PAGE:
Alfons Rösler, a music critic in Bydgoszcz, had written earlier that criticism of Koczalski for his Romantic mannerisms was “wrong and unjust;…one cannot appraise his playing according to the criteria of contemporary young pianists.” Koczalski “remained true to the ideal of romantic pianism, already a little foreign to contemporary norms.” However, “from behind those accessories of past romanticism, a pianist of genuine and brilliant technique shows through, one who can interest and dazzle.”(19) Later, in a review condemning another pianist for the same romantic practices, Kisielewski had to admit that “Of course—it is a matter of taste.”(20) In fact, comparison of Koczalski’s performances of Chopin’s works with those of his contemporaries —Ignaz Friedman or Moriz Rosenthal for example— demonstrates a far greater sobriety in use of such mannerisms by Chopin’s “grandstudent.”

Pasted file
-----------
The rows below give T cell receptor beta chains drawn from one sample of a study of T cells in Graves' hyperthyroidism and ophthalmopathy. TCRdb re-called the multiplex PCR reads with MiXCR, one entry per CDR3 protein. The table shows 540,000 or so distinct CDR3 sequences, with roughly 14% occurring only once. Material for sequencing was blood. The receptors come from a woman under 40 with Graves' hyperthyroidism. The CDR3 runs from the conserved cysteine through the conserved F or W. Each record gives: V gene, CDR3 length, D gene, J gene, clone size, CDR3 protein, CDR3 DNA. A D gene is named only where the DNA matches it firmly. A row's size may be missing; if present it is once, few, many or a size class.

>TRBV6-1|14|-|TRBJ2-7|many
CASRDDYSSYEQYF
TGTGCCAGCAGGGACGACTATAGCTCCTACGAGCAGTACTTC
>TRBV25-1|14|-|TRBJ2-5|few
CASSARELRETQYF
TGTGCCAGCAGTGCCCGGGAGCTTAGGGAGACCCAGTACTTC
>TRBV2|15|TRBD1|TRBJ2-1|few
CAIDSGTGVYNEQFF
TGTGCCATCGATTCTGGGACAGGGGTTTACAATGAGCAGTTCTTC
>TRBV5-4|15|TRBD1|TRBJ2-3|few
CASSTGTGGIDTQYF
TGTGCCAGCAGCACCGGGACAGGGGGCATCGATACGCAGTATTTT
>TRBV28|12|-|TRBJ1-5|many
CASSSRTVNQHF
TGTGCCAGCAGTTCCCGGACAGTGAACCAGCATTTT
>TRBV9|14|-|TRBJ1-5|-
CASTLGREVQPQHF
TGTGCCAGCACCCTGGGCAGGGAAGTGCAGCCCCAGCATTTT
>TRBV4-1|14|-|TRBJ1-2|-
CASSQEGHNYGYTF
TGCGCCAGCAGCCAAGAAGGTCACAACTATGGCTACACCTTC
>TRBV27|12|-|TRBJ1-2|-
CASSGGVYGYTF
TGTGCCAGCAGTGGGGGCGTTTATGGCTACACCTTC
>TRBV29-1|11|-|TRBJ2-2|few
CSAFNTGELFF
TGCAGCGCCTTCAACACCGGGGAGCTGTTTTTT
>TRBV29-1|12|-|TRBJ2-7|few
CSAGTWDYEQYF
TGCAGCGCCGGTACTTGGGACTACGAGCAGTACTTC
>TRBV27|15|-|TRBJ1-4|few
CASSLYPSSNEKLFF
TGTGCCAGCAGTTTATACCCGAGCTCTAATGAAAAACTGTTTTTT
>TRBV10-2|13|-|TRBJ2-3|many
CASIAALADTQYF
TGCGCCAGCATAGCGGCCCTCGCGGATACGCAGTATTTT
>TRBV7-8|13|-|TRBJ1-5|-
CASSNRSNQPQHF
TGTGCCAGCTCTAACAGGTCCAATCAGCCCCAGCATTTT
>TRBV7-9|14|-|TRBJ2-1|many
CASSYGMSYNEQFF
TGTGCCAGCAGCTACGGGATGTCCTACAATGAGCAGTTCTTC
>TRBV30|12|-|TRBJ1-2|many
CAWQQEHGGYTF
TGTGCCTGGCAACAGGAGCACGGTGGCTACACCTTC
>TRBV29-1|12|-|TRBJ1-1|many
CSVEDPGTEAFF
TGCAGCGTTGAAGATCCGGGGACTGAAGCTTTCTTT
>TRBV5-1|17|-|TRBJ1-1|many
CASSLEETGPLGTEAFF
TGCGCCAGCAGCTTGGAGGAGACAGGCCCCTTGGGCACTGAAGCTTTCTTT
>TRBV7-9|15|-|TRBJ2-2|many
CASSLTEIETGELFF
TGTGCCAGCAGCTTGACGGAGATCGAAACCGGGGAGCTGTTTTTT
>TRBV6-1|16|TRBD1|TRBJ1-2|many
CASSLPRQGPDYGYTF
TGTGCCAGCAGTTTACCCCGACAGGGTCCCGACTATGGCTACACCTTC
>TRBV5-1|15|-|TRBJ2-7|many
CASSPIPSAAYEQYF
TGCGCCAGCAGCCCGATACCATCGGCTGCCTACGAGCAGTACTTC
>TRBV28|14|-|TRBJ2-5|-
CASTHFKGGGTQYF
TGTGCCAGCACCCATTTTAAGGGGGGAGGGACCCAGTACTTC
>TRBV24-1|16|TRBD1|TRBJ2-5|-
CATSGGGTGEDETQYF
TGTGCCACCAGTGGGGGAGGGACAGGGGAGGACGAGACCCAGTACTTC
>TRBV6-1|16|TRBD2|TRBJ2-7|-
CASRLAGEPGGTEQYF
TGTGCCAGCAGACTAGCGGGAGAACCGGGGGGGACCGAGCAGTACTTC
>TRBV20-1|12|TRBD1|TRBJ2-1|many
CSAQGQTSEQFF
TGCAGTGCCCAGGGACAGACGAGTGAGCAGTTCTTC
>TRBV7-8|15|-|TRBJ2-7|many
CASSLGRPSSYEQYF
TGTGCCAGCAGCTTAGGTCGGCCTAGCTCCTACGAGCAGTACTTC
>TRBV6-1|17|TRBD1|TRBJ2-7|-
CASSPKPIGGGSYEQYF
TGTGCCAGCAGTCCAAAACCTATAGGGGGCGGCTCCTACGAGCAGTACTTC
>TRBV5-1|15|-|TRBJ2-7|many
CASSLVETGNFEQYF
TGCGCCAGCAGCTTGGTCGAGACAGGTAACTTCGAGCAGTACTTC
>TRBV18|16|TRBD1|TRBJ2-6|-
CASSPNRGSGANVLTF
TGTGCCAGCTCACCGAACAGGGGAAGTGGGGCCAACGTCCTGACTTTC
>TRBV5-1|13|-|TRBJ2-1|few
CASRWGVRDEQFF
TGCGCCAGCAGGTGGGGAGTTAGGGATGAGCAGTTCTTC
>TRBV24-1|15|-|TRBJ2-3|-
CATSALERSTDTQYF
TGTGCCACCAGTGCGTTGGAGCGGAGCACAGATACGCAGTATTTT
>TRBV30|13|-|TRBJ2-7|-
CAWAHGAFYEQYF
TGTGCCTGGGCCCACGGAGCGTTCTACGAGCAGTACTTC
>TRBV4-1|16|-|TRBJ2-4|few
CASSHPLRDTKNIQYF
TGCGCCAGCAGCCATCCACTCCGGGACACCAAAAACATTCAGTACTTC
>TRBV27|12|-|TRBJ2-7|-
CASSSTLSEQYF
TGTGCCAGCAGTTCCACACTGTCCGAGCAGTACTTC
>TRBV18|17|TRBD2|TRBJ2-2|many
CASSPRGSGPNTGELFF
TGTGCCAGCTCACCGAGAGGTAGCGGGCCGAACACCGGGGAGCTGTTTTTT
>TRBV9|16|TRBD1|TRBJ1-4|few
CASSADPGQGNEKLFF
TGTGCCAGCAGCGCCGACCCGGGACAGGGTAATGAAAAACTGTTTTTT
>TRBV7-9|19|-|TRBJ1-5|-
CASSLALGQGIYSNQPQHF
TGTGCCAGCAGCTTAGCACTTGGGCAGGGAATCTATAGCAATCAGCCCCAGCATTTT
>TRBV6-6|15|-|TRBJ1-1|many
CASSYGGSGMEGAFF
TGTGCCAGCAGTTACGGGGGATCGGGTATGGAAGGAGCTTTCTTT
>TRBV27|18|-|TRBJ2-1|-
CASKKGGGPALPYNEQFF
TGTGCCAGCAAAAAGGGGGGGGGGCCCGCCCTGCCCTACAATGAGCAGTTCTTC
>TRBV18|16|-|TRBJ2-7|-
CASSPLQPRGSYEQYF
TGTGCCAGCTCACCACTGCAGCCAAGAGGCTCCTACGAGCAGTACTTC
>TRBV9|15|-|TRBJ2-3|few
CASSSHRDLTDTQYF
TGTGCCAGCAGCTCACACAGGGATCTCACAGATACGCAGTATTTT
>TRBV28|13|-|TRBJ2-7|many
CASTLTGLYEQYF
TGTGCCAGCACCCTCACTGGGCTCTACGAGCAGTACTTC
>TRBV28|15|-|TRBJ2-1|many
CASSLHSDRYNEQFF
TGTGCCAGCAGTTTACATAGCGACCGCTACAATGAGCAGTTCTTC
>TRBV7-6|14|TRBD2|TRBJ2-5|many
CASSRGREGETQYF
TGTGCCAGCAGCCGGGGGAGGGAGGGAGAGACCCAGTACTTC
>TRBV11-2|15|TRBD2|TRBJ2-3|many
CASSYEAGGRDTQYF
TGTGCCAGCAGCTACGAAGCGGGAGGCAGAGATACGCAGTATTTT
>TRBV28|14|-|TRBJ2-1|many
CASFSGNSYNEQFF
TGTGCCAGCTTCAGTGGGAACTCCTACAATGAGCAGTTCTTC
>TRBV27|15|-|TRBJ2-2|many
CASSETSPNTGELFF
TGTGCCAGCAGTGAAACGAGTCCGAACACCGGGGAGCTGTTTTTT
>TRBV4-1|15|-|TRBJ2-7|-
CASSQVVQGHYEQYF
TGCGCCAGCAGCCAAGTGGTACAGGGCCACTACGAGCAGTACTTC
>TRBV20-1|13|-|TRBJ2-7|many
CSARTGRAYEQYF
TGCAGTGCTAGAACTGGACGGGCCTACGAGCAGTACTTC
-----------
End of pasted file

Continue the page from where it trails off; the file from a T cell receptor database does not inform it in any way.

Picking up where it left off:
On 12 December 1948 Kisielewski reviewed Koczalski’s last public appearance. He was soloist in an unnamed work for a concert by the Filharmoni in Kraków.
The late Raoul Koczalski, the soloist of the concert, was dead two days later. The death of this famous European artist, one of the last of those who continue the grand tradition of pianists of the last century (student of Karol Mikuli) is a serious loss for Polish music.(21)
More recently, Stanisław Dybowski, a scholar of the playing of Koczalski and his contemporaries, has written that in comparison with Michałowski and Rosenthal, “Koczalski took a different approach.… He looked at [Chopin’s] works through the composer’s eyes, [and] identified himself with the composer….”(22) His training, his recordings, and his writings place Koczalski in a privileged position among Chopin interpreters of the romantic school, for as Rösler wrote, he “combines romantic fantasy with the coolness of mature reflection.”(23) Hearing these performances from the perspective of Koczalski’s reflections on Chopin creates a unique listening experience.
© Sandra P. Rosenblum, 2010
1 Bernhard Vogel, Raoul Koczalski: Skizze (Leipzig: P. Pabst ), 28.
2 Jean-Jacques Eigeldinger, interviewed by Bogdan M. Jankowski in Ruch Muzyczny, Vol. XLIX, No. 14 (July 10, 2005), 30-34.